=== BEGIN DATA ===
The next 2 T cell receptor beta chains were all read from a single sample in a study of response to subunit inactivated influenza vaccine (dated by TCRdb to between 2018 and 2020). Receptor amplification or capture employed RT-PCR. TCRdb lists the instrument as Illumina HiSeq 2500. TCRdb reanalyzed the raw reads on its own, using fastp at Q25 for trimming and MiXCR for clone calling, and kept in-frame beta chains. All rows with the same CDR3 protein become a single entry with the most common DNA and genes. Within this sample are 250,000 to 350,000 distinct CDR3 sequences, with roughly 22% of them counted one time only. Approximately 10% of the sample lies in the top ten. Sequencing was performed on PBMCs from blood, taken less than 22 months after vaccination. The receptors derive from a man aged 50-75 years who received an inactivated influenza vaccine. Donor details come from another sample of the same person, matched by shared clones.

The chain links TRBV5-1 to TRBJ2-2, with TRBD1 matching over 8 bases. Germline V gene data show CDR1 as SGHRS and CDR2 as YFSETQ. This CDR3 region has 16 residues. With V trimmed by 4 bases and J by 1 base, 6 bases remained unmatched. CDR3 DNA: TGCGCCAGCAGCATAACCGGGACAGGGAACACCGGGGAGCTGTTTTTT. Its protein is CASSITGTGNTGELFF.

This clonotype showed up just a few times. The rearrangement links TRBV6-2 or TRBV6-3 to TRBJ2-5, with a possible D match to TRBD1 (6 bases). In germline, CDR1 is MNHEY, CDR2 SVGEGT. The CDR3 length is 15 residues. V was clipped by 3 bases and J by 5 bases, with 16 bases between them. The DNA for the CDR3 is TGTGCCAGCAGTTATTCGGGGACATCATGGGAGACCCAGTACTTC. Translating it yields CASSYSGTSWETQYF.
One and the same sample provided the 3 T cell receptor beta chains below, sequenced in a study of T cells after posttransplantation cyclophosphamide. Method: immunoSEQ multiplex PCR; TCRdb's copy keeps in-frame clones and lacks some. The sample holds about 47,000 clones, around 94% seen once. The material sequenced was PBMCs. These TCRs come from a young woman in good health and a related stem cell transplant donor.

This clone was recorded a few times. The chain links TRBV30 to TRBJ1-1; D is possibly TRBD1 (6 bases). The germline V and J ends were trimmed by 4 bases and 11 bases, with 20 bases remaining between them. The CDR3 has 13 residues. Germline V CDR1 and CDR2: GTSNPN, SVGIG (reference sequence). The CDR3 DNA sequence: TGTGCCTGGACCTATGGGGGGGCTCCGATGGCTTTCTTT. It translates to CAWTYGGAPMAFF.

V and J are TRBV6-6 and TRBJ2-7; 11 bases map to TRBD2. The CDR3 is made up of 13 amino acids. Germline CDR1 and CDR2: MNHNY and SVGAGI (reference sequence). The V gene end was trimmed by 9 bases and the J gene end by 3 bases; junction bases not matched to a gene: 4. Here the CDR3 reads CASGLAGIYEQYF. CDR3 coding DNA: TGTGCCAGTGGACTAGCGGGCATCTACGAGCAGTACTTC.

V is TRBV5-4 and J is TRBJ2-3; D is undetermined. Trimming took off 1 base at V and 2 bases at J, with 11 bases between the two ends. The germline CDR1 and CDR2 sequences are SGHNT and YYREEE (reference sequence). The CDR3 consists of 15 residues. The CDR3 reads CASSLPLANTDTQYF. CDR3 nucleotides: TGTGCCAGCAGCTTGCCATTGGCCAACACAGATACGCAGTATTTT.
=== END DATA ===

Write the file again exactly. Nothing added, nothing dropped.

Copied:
The next 2 T cell receptor beta chains were all read from a single sample in a study of response to subunit inactivated influenza vaccine (dated by TCRdb to between 2018 and 2020). Receptor amplification or capture employed RT-PCR. TCRdb lists the instrument as Illumina HiSeq 2500. TCRdb reanalyzed the raw reads on its own, using fastp at Q25 for trimming and MiXCR for clone calling, and kept in-frame beta chains. All rows with the same CDR3 protein become a single entry with the most common DNA and genes. Within this sample are 250,000 to 350,000 distinct CDR3 sequences, with roughly 22% of them counted one time only. Approximately 10% of the sample lies in the top ten. Sequencing was performed on PBMCs from blood, taken less than 22 months after vaccination. The receptors derive from a man aged 50-75 years who received an inactivated influenza vaccine. Donor details come from another sample of the same person, matched by shared clones.

The chain links TRBV5-1 to TRBJ2-2, with TRBD1 matching over 8 bases. Germline V gene data show CDR1 as SGHRS and CDR2 as YFSETQ. This CDR3 region has 16 residues. With V trimmed by 4 bases and J by 1 base, 6 bases remained unmatched. CDR3 DNA: TGCGCCAGCAGCATAACCGGGACAGGGAACACCGGGGAGCTGTTTTTT. Its protein is CASSITGTGNTGELFF.

This clonotype showed up just a few times. The rearrangement links TRBV6-2 or TRBV6-3 to TRBJ2-5, with a possible D match to TRBD1 (6 bases). In germline, CDR1 is MNHEY, CDR2 SVGEGT. The CDR3 length is 15 residues. V was clipped by 3 bases and J by 5 bases, with 16 bases between them. The DNA for the CDR3 is TGTGCCAGCAGTTATTCGGGGACATCATGGGAGACCCAGTACTTC. Translating it yields CASSYSGTSWETQYF.
One and the same sample provided the 3 T cell receptor beta chains below, sequenced in a study of T cells after posttransplantation cyclophosphamide. Method: immunoSEQ multiplex PCR; TCRdb's copy keeps in-frame clones and lacks some. The sample holds about 47,000 clones, around 94% seen once. The material sequenced was PBMCs. These TCRs come from a young woman in good health and a related stem cell transplant donor.

This clone was recorded a few times. The chain links TRBV30 to TRBJ1-1; D is possibly TRBD1 (6 bases). The germline V and J ends were trimmed by 4 bases and 11 bases, with 20 bases remaining between them. The CDR3 has 13 residues. Germline V CDR1 and CDR2: GTSNPN, SVGIG (reference sequence). The CDR3 DNA sequence: TGTGCCTGGACCTATGGGGGGGCTCCGATGGCTTTCTTT. It translates to CAWTYGGAPMAFF.

V and J are TRBV6-6 and TRBJ2-7; 11 bases map to TRBD2. The CDR3 is made up of 13 amino acids. Germline CDR1 and CDR2: MNHNY and SVGAGI (reference sequence). The V gene end was trimmed by 9 bases and the J gene end by 3 bases; junction bases not matched to a gene: 4. Here the CDR3 reads CASGLAGIYEQYF. CDR3 coding DNA: TGTGCCAGTGGACTAGCGGGCATCTACGAGCAGTACTTC.

V is TRBV5-4 and J is TRBJ2-3; D is undetermined. Trimming took off 1 base at V and 2 bases at J, with 11 bases between the two ends. The germline CDR1 and CDR2 sequences are SGHNT and YYREEE (reference sequence). The CDR3 consists of 15 residues. The CDR3 reads CASSLPLANTDTQYF. CDR3 nucleotides: TGTGCCAGCAGCTTGCCATTGGCCAACACAGATACGCAGTATTTT.